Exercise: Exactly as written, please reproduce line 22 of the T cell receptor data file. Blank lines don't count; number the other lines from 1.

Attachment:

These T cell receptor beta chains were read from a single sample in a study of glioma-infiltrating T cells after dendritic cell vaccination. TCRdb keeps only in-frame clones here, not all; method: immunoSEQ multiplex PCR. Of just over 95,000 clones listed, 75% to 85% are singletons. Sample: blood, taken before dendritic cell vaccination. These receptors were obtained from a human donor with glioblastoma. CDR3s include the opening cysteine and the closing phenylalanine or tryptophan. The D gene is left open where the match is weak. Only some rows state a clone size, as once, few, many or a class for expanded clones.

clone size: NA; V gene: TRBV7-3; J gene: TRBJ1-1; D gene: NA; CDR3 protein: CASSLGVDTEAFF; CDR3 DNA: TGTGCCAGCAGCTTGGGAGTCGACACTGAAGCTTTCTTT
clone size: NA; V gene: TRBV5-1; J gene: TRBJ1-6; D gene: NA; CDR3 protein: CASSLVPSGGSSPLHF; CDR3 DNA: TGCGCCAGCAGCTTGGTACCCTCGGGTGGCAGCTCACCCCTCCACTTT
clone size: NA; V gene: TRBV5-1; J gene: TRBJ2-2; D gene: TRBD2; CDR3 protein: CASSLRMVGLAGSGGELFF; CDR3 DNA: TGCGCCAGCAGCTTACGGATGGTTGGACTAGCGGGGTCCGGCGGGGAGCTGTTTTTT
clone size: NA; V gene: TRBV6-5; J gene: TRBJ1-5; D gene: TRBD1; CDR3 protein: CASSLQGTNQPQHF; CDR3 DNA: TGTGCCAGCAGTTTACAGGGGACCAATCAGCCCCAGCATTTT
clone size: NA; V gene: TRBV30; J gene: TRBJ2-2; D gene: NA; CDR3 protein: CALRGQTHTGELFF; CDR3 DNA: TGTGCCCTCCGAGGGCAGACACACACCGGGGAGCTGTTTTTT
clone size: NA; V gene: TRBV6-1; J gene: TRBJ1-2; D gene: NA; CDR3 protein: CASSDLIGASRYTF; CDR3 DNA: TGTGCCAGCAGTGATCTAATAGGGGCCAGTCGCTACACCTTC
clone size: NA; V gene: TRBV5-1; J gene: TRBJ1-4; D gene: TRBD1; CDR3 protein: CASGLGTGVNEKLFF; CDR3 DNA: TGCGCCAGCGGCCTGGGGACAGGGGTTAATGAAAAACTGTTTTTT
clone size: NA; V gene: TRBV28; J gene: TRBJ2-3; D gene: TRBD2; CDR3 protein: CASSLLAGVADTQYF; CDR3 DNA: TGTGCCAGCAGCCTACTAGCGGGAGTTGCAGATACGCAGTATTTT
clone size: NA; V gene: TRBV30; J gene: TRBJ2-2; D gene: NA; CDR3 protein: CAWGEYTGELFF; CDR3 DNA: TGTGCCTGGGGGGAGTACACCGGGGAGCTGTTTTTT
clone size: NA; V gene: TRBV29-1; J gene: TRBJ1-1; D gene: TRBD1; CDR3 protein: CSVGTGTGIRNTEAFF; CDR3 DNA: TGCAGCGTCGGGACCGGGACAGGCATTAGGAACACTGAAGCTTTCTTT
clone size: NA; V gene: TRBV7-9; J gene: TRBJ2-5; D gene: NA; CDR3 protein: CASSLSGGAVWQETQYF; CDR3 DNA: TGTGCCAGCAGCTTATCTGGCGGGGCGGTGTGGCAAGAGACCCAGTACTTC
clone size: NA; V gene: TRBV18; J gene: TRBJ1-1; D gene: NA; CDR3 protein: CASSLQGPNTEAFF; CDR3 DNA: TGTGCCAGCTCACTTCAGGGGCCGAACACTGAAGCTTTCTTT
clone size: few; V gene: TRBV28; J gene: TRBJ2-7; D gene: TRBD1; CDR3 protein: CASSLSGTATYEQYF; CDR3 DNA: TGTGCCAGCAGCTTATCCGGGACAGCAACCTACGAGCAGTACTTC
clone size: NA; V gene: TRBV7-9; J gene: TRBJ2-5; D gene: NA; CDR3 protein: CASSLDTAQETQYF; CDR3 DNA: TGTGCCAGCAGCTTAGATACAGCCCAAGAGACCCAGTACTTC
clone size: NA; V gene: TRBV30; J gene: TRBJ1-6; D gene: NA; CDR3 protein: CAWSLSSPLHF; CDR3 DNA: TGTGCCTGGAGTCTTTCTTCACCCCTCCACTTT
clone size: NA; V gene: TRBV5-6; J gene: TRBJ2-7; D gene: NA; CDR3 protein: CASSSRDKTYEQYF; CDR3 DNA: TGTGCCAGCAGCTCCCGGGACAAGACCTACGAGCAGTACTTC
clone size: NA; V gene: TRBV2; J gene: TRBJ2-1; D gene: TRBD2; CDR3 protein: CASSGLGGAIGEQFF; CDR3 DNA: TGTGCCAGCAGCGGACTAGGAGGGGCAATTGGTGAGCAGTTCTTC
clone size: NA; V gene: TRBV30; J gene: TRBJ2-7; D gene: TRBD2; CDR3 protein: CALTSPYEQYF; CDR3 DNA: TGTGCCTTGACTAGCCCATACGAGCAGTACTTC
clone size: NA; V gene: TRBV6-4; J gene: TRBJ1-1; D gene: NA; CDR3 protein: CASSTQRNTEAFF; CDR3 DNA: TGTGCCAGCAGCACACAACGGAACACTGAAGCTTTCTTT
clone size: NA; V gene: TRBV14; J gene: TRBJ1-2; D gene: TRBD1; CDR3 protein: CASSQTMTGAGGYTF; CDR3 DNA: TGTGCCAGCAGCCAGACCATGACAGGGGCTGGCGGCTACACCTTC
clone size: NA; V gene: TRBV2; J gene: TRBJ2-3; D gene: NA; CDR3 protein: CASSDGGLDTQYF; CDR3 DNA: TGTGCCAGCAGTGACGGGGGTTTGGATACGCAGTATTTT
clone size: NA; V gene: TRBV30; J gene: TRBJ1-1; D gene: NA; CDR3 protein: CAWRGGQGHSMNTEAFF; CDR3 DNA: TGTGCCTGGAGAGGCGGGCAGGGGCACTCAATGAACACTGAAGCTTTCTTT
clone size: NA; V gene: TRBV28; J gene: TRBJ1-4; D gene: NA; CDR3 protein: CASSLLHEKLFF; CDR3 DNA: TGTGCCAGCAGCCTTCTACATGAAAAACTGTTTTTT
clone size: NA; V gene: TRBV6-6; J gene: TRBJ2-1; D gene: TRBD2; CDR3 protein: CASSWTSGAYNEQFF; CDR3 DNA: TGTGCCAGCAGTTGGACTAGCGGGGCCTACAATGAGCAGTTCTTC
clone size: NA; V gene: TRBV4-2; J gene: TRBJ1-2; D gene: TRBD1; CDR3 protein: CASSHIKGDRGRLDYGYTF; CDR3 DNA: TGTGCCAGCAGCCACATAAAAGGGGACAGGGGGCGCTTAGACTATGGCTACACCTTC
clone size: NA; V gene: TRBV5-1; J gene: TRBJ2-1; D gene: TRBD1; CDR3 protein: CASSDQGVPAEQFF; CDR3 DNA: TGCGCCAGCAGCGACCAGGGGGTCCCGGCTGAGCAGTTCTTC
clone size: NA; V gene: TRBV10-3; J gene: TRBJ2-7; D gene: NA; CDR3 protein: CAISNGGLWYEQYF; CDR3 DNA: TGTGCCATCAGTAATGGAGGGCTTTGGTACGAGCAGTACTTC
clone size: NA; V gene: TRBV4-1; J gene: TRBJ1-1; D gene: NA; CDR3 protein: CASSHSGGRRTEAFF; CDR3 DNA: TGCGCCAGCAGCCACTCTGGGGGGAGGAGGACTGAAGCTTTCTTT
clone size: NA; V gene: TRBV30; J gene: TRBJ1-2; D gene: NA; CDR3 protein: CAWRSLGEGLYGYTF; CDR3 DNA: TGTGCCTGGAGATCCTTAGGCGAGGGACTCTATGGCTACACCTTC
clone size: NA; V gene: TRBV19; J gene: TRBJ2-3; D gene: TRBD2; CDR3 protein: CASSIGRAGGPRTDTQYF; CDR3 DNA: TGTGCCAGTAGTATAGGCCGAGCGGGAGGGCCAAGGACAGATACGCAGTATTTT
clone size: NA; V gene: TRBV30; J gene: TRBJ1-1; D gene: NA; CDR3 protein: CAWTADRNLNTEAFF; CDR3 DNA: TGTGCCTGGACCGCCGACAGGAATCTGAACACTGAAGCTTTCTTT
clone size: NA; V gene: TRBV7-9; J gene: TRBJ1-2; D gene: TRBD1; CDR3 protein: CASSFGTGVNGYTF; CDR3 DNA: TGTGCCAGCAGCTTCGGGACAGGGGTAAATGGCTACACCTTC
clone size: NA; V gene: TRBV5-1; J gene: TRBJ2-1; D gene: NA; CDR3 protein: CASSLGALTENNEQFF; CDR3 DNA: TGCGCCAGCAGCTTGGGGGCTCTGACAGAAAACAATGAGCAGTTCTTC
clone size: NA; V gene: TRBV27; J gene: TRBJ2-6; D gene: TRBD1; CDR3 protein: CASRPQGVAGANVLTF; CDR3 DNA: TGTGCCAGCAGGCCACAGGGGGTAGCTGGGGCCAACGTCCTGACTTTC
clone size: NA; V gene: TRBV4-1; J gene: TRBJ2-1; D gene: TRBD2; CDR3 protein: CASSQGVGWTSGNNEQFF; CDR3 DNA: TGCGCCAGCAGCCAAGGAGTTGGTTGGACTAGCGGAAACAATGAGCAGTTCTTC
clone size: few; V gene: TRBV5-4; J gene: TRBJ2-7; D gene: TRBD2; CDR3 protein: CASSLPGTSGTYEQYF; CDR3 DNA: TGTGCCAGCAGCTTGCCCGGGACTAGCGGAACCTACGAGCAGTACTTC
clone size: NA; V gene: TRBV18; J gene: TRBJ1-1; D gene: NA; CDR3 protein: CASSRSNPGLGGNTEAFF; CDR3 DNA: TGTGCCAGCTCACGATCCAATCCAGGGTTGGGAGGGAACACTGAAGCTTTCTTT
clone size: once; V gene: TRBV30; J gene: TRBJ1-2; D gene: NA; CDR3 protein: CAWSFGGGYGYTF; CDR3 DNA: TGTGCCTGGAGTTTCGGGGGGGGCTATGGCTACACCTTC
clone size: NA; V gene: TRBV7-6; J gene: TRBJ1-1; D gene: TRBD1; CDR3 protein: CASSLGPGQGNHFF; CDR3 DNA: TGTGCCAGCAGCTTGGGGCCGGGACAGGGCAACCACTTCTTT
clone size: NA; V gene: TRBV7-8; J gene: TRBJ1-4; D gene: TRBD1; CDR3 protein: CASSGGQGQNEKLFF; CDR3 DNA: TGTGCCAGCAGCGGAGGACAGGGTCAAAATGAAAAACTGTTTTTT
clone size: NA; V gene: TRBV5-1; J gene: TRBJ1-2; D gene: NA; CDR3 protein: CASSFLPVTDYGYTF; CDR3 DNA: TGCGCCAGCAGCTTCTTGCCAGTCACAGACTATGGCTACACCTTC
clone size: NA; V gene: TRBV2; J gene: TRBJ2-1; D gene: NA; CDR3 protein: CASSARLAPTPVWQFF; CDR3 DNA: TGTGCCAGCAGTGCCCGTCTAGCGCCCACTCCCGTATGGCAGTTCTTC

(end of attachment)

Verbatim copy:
clone size: NA; V gene: TRBV2; J gene: TRBJ2-3; D gene: NA; CDR3 protein: CASSDGGLDTQYF; CDR3 DNA: TGTGCCAGCAGTGACGGGGGTTTGGATACGCAGTATTTT